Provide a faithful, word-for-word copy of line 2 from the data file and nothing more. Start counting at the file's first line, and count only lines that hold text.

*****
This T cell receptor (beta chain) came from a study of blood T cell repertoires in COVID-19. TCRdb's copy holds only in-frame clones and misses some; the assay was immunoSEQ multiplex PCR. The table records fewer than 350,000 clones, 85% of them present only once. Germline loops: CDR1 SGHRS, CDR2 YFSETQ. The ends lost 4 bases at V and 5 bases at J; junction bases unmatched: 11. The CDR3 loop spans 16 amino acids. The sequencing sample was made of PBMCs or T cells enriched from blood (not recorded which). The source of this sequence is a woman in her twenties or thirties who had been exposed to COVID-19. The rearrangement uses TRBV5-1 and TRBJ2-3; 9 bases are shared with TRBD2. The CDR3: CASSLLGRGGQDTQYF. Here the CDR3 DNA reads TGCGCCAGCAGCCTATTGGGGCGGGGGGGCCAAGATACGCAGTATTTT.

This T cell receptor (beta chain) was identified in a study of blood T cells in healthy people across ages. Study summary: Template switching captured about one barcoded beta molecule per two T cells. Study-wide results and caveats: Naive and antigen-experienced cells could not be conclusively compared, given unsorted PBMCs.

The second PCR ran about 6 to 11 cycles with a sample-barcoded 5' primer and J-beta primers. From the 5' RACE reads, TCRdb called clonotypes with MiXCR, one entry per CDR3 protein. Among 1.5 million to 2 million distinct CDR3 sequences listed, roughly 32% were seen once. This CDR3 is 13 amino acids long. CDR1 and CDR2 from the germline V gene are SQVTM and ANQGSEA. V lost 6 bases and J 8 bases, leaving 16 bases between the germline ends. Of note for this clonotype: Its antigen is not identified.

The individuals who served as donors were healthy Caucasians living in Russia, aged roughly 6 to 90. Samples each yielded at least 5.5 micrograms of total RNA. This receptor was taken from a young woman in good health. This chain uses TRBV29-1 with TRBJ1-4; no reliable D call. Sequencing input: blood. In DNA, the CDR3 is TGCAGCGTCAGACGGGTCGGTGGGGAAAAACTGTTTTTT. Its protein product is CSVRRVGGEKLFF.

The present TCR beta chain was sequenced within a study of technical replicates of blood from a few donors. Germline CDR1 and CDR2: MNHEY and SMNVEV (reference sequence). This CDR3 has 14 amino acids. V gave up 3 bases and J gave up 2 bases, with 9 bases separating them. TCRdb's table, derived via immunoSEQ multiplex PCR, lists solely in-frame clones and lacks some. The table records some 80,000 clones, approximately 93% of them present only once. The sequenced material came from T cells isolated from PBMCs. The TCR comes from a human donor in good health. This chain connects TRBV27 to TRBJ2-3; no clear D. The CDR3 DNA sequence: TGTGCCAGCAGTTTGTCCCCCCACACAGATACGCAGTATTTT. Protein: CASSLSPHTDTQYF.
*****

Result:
This T cell receptor (beta chain) was identified in a study of blood T cells in healthy people across ages. Study summary: Template switching captured about one barcoded beta molecule per two T cells. Study-wide results and caveats: Naive and antigen-experienced cells could not be conclusively compared, given unsorted PBMCs.